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Jul 14, 2016 09:25 AM EDT

Harvard Professor Reveals Police Shootings Non-Racial; Social Perception Untrue According To Study

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A Harvard Professor conducted a study on the racial bias among men and women in police shootings. The study examined a larger pool of shooting incidents, including nonfatal ones.

Harvard Professor Roland G. Fryer Jr, the author of the study, reported that they found no racial differences in officers involved shootings in the raw data or even when contextual factors are taken into account. The study is entitled was published with the title "An empirical Analysis of Racial Differences in Police Use of Force."

The Harvard Professor said that his study has the most surprising result of his career. The study examined more than 1,000 cases of shootings in 10 major police departments located in Texas, Florida and California.

Prior to the Harvard Professor study, it has been perceived that black men and women are treated differently in the hands of law enforcement. According to previous reports, these people are more likely to be touched, handcuffed and pushed to the ground or pepper-sprayed by police officers, Washington Times reported.

The "An empirical Analysis of Racial Differences in Police Use of Force" outcome opposes to the image of police shootings that many Americans hold after the killings of Michael Brown in Ferguson, Tamir Rice in Cleveland, Walter Scott in South Carolina, Alton Sterling in Baton Rouge, and Philando Castile in Minnesota.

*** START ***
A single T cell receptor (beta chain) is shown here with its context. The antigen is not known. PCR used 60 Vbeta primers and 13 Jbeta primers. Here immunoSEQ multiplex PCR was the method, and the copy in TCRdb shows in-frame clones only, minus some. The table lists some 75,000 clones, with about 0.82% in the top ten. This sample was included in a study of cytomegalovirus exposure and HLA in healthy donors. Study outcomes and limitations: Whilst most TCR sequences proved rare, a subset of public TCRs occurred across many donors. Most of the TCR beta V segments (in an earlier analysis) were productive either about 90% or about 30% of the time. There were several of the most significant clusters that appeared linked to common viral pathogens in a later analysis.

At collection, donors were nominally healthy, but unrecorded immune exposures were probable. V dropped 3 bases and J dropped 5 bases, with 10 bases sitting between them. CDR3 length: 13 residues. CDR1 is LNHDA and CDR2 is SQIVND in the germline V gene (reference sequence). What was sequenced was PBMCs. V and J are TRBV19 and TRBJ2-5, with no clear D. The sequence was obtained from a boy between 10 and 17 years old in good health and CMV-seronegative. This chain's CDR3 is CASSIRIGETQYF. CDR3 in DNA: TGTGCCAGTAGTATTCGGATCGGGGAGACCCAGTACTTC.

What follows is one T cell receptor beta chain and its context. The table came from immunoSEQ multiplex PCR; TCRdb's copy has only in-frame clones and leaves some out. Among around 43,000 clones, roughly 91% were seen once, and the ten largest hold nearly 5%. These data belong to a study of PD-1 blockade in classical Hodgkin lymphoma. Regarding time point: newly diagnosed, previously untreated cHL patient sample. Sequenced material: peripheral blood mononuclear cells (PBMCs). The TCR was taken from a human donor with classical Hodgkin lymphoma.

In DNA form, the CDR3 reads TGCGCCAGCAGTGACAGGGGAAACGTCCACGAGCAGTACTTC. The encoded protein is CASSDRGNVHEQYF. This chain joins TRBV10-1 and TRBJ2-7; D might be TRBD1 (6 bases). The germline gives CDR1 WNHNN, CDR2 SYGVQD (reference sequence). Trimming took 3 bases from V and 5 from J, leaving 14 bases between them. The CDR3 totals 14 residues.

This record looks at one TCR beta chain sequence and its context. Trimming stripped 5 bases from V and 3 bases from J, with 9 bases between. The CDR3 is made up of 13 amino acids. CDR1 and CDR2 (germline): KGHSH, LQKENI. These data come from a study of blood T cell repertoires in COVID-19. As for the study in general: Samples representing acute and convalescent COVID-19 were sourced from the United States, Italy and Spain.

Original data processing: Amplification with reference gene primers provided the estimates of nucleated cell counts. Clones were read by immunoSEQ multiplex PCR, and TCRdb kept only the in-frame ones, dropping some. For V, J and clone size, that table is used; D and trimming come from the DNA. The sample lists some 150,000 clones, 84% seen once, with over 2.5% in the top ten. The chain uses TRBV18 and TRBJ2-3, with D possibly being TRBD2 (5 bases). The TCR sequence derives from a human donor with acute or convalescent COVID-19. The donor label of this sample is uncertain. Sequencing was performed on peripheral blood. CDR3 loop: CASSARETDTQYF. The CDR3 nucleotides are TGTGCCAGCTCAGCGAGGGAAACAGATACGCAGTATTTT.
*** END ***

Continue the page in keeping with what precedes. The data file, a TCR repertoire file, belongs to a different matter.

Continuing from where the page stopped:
The contradicting results sparked a debate on the volume of police encounters and the scope of the data, after being posted on Monday. Fryer Jr.  then emphasized that the study is not the definitive analysis of police shootings and that more information would be needed to understand the country as a whole. He further explained that his work only focused on what happens once the police have stopped civilians, not on the risk of being stopped at all, NY Times reported.

Harvard Professor Fryer Jr revealed that anger after the deaths of Brown, Freddie Gray, and others drove him to study the issue. He added that protesting is not his thing, but data is. 

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